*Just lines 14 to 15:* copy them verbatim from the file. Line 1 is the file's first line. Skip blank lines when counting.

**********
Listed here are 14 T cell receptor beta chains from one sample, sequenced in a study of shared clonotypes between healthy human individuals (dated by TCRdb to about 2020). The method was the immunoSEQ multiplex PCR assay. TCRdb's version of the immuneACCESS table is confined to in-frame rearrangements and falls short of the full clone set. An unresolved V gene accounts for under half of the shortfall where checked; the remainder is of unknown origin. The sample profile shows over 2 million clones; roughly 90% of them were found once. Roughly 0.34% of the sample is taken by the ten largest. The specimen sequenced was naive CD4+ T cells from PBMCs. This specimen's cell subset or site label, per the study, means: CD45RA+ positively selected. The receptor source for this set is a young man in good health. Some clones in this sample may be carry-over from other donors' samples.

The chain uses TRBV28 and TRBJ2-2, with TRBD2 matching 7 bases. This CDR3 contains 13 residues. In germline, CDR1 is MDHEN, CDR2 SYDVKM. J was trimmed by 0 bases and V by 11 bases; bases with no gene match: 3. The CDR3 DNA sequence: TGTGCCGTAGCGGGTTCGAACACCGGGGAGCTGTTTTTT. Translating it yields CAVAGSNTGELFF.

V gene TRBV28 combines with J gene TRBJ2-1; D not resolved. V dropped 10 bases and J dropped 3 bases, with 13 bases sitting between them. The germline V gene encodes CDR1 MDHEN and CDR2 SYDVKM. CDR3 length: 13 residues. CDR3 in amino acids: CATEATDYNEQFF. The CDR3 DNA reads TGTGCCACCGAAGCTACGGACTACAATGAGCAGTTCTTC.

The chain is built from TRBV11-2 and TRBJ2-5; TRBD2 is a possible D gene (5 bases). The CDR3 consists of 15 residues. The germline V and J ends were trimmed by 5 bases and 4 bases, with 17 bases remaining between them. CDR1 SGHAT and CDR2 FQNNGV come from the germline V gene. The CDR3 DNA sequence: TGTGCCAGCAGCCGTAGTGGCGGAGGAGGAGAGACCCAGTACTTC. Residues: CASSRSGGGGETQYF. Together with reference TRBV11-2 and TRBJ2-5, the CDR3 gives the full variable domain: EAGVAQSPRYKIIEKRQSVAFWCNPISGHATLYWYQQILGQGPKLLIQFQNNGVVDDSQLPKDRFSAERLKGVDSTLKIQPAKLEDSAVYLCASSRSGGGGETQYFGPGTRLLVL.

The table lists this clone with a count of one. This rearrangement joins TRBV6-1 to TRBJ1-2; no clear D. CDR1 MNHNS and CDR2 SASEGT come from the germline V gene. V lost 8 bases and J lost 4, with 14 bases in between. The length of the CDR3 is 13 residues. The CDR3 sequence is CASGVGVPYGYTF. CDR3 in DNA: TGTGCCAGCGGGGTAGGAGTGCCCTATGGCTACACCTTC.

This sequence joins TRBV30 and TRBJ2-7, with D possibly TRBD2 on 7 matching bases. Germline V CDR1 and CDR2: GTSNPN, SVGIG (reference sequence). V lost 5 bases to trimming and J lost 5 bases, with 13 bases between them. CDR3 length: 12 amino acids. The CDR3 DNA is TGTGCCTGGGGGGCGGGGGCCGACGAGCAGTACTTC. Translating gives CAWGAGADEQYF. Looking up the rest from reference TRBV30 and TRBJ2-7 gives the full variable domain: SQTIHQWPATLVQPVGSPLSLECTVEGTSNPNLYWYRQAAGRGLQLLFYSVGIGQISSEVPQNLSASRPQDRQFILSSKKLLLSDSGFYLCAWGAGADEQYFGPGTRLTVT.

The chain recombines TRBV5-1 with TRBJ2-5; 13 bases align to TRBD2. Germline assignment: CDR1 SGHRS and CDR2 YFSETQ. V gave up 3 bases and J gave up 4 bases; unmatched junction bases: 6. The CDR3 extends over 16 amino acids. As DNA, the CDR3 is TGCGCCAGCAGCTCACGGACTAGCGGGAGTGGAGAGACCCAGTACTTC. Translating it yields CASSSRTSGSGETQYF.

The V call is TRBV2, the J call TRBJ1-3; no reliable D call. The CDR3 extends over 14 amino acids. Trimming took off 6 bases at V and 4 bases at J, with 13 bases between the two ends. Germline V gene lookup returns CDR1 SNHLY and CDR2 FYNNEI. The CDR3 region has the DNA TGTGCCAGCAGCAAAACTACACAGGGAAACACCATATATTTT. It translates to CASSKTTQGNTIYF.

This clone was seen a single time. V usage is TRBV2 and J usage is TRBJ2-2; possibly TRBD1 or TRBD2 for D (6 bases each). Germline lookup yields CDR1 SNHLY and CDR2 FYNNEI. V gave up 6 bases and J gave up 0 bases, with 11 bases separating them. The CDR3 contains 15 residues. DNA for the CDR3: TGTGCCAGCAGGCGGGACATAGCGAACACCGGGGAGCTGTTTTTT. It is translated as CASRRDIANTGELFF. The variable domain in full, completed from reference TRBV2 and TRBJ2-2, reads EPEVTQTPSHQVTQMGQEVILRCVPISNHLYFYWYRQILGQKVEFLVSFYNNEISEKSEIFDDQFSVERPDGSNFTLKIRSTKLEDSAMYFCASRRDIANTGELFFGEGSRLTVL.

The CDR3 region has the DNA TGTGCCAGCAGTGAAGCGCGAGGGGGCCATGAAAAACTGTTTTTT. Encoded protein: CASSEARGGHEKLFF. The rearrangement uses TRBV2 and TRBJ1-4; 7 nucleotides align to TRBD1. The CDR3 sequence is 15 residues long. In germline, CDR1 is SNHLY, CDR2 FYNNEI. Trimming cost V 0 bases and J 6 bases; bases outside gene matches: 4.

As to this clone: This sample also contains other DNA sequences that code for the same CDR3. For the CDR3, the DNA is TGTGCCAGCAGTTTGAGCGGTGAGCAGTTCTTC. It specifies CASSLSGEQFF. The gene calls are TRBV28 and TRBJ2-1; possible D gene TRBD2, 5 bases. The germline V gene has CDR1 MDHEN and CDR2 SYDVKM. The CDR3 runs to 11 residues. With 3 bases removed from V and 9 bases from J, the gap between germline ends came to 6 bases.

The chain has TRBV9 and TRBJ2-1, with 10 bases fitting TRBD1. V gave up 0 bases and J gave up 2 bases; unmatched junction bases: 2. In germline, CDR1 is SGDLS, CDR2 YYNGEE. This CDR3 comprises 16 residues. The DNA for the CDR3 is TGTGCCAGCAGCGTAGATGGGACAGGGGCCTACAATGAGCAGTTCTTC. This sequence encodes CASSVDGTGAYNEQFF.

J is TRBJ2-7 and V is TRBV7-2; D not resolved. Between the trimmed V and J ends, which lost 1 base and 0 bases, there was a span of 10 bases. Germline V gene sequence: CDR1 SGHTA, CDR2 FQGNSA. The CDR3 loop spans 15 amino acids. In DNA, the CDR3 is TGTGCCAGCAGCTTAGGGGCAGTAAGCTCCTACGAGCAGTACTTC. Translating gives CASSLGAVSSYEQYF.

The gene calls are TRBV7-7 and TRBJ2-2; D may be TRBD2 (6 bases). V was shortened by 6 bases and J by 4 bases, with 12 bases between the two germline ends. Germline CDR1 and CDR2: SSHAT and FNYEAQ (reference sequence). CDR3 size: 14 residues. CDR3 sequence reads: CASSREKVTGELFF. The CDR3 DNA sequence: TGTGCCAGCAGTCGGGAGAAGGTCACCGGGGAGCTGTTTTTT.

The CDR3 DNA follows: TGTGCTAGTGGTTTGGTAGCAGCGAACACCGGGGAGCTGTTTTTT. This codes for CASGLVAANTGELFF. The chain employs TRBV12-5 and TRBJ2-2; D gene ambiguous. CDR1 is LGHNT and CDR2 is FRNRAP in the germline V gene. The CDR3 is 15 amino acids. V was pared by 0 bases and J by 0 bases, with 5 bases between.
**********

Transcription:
The gene calls are TRBV7-7 and TRBJ2-2; D may be TRBD2 (6 bases). V was shortened by 6 bases and J by 4 bases, with 12 bases between the two germline ends. Germline CDR1 and CDR2: SSHAT and FNYEAQ (reference sequence). CDR3 size: 14 residues. CDR3 sequence reads: CASSREKVTGELFF. The CDR3 DNA sequence: TGTGCCAGCAGTCGGGAGAAGGTCACCGGGGAGCTGTTTTTT.

The CDR3 DNA follows: TGTGCTAGTGGTTTGGTAGCAGCGAACACCGGGGAGCTGTTTTTT. This codes for CASGLVAANTGELFF. The chain employs TRBV12-5 and TRBJ2-2; D gene ambiguous. CDR1 is LGHNT and CDR2 is FRNRAP in the germline V gene. The CDR3 is 15 amino acids. V was pared by 0 bases and J by 0 bases, with 5 bases between.